Cooperative Extension San Joaquin County
University of California
Cooperative Extension San Joaquin County

Posts Tagged: drone

What We Need: A Better Bee

The lifespan of this mite-infested drone will be short. The brownish-orange

Varroa mites, those pesky little parasites that suck the blood out of honey bees and spread multiple viruses, are now found throughout the world, except in Australia.Scientists blame these parasites as one of the causes of colony collapse disorder (CCD),...

The lifespan of this mite-infested drone will be short. The brownish-orange
The lifespan of this mite-infested drone will be short. The brownish-orange "bumps" are varroa mites. (Photo by Kathy Keatley Garvey)

The lifespan of this mite-infested drone will be short. The brownish-orange "bumps" are varroa mites. (Photo by Kathy Keatley Garvey)

Close-up of varroa mite on drone pupa. (Photo by Kathy Keatley Garvey)
Close-up of varroa mite on drone pupa. (Photo by Kathy Keatley Garvey)

Posted on Friday, May 25, 2012 at 7:21 PM
Tags: drone (3), Susan Cobey (83), UC Davis (164), varroa mites (11)

The Drone: Target of Attacks

Drone and worker bee

Drones--remotely piloted aircraft used in reconnaissance and target attacks--are in the news, but so are the other drones--male bees.This time of year drones are as scarce as the proverbial hen's teeth. They're not needed in the hive now--just extra...

Drone and worker bee
Drone and worker bee

NEWLY EMERGED: a drone (male bee) is the foreground. In the background is a worker bee (infertile female). They're one day old in this photo. (Photo by Kathy Keatley Garvey)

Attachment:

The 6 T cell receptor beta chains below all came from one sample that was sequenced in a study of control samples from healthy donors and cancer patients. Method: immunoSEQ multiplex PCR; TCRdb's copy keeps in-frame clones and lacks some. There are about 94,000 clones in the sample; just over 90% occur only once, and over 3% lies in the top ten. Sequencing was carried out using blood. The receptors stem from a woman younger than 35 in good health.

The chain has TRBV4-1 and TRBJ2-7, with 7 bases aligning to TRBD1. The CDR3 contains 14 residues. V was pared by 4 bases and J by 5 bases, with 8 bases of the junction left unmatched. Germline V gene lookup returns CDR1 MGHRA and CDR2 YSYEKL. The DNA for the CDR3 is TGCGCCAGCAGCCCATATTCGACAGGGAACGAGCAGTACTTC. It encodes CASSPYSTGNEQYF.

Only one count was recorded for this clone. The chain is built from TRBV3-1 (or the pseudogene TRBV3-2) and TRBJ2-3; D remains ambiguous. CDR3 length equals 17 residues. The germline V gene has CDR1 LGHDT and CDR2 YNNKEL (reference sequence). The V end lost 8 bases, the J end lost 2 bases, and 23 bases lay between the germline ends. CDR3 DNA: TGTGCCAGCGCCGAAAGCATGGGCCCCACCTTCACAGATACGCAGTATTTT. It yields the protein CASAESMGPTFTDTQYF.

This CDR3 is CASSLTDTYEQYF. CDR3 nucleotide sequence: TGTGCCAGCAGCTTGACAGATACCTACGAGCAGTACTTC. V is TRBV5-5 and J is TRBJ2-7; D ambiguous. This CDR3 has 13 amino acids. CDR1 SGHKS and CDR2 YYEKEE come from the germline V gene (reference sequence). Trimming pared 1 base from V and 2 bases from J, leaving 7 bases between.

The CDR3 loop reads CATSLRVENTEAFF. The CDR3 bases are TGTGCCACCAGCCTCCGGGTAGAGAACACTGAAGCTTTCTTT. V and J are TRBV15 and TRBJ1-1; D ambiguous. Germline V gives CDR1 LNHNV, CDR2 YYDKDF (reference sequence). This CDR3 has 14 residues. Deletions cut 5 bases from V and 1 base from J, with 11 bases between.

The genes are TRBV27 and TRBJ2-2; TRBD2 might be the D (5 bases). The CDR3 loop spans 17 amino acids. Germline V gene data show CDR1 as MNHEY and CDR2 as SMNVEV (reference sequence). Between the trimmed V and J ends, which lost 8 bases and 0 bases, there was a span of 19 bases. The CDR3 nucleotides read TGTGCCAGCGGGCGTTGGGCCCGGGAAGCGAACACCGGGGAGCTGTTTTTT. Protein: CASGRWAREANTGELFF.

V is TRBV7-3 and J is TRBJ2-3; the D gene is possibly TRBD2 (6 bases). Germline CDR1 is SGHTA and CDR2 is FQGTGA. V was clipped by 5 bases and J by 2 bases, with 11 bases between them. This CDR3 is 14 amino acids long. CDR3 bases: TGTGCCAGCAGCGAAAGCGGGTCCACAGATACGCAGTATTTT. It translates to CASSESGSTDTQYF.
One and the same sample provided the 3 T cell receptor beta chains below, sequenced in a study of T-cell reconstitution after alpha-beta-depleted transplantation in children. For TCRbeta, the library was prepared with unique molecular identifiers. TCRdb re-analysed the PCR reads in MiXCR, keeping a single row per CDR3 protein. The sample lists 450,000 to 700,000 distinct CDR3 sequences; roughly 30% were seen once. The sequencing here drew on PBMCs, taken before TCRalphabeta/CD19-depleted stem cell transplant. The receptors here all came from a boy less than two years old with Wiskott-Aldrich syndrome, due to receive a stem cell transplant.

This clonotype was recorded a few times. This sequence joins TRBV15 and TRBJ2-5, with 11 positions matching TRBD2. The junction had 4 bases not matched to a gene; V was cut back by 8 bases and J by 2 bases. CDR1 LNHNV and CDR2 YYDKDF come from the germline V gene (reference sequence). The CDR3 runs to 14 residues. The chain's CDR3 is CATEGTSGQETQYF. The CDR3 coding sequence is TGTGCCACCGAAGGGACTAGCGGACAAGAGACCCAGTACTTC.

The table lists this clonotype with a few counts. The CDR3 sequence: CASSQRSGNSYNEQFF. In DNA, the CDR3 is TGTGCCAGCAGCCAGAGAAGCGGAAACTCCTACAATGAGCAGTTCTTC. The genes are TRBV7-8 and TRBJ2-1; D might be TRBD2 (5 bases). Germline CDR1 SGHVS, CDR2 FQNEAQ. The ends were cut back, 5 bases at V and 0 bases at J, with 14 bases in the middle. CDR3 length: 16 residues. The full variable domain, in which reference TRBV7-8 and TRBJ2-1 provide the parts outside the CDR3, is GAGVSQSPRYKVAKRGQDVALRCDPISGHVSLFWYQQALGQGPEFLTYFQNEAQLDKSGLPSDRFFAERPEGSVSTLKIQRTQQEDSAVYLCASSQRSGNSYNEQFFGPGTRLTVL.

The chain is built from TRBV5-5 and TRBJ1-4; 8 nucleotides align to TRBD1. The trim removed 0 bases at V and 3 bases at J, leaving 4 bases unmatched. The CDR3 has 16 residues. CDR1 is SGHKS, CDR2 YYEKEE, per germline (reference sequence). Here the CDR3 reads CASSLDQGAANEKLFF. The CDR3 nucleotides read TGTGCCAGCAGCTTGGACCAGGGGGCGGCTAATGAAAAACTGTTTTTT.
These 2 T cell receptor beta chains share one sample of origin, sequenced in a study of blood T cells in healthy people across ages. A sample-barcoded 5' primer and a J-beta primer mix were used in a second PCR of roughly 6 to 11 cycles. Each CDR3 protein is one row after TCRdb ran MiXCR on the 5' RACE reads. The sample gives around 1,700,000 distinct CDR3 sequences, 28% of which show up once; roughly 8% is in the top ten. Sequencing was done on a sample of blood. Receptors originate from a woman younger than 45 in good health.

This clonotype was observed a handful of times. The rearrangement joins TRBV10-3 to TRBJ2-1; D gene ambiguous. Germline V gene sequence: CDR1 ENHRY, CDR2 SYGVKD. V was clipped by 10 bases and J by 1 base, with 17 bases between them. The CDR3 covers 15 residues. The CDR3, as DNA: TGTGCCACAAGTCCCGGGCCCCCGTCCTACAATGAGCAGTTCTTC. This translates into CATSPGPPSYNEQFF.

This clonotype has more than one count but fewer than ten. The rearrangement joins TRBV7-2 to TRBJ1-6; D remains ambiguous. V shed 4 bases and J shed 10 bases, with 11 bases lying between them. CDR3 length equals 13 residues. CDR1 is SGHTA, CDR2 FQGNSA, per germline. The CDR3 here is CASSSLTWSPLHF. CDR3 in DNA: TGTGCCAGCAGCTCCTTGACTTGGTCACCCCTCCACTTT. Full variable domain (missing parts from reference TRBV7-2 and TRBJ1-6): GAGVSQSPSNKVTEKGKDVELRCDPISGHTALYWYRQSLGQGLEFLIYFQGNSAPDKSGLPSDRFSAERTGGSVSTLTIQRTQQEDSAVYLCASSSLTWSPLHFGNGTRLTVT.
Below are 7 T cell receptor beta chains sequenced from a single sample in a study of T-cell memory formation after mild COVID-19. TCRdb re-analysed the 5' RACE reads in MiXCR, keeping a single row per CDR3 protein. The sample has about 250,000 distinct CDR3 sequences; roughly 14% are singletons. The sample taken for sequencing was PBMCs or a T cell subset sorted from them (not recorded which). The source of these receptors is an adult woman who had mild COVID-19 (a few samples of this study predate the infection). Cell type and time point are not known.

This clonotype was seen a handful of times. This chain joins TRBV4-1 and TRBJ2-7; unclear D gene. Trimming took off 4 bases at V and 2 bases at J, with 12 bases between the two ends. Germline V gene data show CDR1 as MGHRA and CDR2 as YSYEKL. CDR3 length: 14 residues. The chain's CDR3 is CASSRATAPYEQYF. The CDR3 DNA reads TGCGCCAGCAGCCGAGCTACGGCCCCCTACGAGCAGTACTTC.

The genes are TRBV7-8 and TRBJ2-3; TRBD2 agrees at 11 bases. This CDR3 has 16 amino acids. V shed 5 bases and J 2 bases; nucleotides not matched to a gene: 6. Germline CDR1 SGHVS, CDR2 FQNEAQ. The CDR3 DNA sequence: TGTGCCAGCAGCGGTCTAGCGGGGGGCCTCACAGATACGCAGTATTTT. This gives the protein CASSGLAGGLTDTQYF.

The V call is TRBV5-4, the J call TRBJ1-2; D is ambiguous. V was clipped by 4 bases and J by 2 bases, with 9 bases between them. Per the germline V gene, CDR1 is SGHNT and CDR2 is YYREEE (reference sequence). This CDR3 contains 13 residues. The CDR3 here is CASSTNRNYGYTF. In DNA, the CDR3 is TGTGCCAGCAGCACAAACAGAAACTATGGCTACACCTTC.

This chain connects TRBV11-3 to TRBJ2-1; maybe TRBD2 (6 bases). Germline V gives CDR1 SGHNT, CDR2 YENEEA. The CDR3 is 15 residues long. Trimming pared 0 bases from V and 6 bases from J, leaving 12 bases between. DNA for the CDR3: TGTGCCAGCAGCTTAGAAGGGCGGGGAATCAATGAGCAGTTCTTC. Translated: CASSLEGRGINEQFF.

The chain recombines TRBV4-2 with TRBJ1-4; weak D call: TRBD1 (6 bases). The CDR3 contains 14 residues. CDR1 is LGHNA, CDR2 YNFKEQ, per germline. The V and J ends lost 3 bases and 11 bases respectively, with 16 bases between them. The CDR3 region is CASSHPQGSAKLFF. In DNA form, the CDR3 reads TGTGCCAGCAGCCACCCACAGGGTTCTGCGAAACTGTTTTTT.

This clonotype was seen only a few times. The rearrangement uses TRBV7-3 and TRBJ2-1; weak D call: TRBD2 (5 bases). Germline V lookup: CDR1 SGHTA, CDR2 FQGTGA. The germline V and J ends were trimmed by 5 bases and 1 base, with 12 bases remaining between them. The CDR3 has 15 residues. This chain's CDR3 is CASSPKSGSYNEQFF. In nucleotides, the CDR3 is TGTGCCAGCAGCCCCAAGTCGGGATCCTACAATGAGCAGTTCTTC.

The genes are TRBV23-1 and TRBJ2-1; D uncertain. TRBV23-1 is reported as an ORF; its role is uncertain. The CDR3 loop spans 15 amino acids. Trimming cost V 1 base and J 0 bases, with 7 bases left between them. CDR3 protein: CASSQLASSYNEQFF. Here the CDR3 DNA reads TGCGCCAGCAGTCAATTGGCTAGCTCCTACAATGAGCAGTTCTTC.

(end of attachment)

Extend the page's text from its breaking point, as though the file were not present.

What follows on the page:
Big Eyes, Bulky Body
Big Eyes, Bulky Body

DRONES are easy to spot in the hive by their big eyes and bulky body. This drone is one day old. (Photo by Kathy Keatley Garvey)

Close-Up
Close-Up

CLOSE-UP of the back of a drone head. (Photo by Kathy Keatley Garvey)

Posted on Monday, October 19, 2009 at 6:36 PM

Not a Pretty Sight

Varroa Mite

It's not a pretty sight--the Varroa mite attacking a honey bee. Beekeepers are accustomed to seeing the reddish-brown, eight-legged parasite (aka "blood sucker") in their hives. UC Davis bee breeder-geneticist Susan Cobey, manager of the Harry H....

Varroa Mite
Varroa Mite

THIS VARROA MITE is feeding on a drone pupa. Varroa mites reproduce in the brood cells and attack the developing bees. (Photo by Kathy Keatley Garvey)

Mite Free
Mite Free

UNLIKE many bees, these drones (males) are mite free. Most hives throughout the United States have Varroa mites. (Photo by Kathy Keatley Garvey)

Posted on Friday, October 9, 2009 at 6:34 PM
Tags: drone (3), Susan Cobey (83), Varroa mite (13)
 
E-mail
 
Webmaster Email: mdhachman@ucdavis.edu